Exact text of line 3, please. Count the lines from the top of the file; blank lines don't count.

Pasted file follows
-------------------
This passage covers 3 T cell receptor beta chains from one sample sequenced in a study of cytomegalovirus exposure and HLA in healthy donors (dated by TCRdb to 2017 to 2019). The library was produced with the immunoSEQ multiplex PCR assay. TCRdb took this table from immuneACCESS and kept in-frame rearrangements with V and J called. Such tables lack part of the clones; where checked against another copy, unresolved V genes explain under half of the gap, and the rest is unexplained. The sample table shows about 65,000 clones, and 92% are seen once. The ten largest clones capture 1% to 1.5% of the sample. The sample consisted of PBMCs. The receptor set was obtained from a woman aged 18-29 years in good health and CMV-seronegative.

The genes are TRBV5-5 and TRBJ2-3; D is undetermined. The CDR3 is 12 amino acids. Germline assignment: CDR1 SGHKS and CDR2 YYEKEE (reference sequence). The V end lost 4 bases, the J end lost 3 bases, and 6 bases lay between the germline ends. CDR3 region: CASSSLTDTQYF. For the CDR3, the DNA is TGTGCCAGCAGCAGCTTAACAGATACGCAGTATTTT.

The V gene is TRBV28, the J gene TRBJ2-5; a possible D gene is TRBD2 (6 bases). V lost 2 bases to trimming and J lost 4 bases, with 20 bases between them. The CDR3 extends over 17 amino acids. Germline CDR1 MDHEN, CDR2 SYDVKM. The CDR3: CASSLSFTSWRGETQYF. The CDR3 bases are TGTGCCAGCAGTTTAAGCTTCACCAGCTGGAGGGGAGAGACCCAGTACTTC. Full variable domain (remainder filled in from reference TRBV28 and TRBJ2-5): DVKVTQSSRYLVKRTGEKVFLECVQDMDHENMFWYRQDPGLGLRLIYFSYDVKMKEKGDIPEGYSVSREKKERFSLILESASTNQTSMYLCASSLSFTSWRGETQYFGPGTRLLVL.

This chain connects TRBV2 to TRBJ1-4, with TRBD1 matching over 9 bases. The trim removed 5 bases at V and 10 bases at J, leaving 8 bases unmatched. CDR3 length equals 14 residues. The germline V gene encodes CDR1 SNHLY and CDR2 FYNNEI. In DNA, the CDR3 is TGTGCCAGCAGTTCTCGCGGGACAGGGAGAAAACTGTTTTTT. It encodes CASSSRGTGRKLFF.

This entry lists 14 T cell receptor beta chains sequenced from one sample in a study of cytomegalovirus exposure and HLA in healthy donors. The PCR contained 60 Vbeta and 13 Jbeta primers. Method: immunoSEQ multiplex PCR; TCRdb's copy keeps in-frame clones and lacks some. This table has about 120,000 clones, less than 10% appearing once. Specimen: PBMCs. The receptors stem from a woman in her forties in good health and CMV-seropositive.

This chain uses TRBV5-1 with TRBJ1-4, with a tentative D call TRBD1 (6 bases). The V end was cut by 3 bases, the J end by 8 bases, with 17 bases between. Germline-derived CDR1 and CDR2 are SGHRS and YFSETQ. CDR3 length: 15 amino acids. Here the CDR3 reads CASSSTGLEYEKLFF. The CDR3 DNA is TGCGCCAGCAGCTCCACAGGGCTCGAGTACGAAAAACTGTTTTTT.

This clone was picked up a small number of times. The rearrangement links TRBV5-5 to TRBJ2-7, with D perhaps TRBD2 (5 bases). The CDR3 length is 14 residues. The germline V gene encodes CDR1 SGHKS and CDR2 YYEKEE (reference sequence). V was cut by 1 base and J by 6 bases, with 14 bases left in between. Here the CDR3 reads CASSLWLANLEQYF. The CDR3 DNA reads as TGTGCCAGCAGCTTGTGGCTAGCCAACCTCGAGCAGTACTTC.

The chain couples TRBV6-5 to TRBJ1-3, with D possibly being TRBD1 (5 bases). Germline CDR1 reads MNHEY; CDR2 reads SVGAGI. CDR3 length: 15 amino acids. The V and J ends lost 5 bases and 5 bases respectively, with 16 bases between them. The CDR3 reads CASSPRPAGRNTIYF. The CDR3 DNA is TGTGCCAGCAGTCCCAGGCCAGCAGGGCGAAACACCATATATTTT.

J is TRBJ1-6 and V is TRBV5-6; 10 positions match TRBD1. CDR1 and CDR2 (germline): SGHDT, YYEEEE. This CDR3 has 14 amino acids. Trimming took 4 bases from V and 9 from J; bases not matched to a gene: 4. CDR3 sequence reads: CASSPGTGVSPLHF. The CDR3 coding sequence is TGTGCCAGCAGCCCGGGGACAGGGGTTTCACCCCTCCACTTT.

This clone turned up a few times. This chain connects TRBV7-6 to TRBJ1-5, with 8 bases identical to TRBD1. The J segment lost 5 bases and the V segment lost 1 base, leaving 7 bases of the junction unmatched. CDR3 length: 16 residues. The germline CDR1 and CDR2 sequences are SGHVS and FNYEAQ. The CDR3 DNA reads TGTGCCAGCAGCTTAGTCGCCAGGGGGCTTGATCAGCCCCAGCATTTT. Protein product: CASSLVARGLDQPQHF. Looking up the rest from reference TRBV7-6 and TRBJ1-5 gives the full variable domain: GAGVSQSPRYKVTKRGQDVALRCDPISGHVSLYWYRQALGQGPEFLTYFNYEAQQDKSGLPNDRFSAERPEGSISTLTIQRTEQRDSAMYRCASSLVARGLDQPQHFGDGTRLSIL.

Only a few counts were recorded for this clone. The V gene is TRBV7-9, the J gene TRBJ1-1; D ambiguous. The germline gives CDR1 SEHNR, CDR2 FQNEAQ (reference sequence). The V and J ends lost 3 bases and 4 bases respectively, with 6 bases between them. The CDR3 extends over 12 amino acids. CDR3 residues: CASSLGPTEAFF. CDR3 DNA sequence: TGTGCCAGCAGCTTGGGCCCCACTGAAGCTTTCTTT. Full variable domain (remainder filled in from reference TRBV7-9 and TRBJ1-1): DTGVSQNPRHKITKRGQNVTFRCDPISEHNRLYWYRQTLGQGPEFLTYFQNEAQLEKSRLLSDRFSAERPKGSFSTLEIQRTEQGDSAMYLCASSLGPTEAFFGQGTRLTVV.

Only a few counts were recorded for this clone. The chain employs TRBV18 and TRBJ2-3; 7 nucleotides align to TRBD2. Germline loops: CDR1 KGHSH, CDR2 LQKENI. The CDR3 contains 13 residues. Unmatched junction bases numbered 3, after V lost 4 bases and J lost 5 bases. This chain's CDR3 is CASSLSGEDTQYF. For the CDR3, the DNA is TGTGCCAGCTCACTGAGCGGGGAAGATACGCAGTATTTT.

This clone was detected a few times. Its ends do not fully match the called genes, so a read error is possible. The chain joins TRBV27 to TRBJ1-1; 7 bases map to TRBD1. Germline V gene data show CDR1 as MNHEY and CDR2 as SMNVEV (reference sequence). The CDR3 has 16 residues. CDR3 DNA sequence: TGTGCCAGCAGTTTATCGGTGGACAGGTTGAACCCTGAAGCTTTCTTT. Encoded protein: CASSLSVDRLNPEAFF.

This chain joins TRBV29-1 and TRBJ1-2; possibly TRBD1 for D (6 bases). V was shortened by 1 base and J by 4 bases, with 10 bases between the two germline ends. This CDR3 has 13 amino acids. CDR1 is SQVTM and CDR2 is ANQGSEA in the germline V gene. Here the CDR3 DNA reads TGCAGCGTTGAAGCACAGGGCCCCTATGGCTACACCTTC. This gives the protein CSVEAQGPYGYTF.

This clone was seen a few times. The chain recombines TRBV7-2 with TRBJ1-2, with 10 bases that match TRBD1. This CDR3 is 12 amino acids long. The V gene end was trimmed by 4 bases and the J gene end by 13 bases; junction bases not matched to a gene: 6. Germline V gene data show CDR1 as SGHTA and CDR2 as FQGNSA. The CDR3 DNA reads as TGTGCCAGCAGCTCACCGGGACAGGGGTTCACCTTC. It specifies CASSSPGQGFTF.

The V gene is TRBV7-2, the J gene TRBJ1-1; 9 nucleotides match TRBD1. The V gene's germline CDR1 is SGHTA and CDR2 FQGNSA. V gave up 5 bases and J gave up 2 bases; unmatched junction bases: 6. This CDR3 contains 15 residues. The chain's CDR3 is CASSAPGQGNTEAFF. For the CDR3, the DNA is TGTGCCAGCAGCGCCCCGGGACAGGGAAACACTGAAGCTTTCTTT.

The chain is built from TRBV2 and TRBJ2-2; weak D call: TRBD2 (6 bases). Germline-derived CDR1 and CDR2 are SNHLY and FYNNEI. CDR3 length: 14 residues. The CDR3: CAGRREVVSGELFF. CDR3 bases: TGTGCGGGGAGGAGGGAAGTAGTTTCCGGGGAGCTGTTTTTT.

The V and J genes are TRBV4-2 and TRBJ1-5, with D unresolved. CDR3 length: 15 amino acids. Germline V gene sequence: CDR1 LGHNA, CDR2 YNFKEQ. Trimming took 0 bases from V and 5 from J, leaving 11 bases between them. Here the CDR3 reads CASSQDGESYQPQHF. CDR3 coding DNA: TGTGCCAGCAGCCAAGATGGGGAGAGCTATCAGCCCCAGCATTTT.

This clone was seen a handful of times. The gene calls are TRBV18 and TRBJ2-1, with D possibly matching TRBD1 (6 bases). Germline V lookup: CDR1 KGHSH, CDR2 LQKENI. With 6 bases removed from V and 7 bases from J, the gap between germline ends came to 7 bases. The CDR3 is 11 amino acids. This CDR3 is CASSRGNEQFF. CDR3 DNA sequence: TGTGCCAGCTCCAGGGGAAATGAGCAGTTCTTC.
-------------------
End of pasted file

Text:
The V gene is TRBV28, the J gene TRBJ2-5; a possible D gene is TRBD2 (6 bases). V lost 2 bases to trimming and J lost 4 bases, with 20 bases between them. The CDR3 extends over 17 amino acids. Germline CDR1 MDHEN, CDR2 SYDVKM. The CDR3: CASSLSFTSWRGETQYF. The CDR3 bases are TGTGCCAGCAGTTTAAGCTTCACCAGCTGGAGGGGAGAGACCCAGTACTTC. Full variable domain (remainder filled in from reference TRBV28 and TRBJ2-5): DVKVTQSSRYLVKRTGEKVFLECVQDMDHENMFWYRQDPGLGLRLIYFSYDVKMKEKGDIPEGYSVSREKKERFSLILESASTNQTSMYLCASSLSFTSWRGETQYFGPGTRLLVL.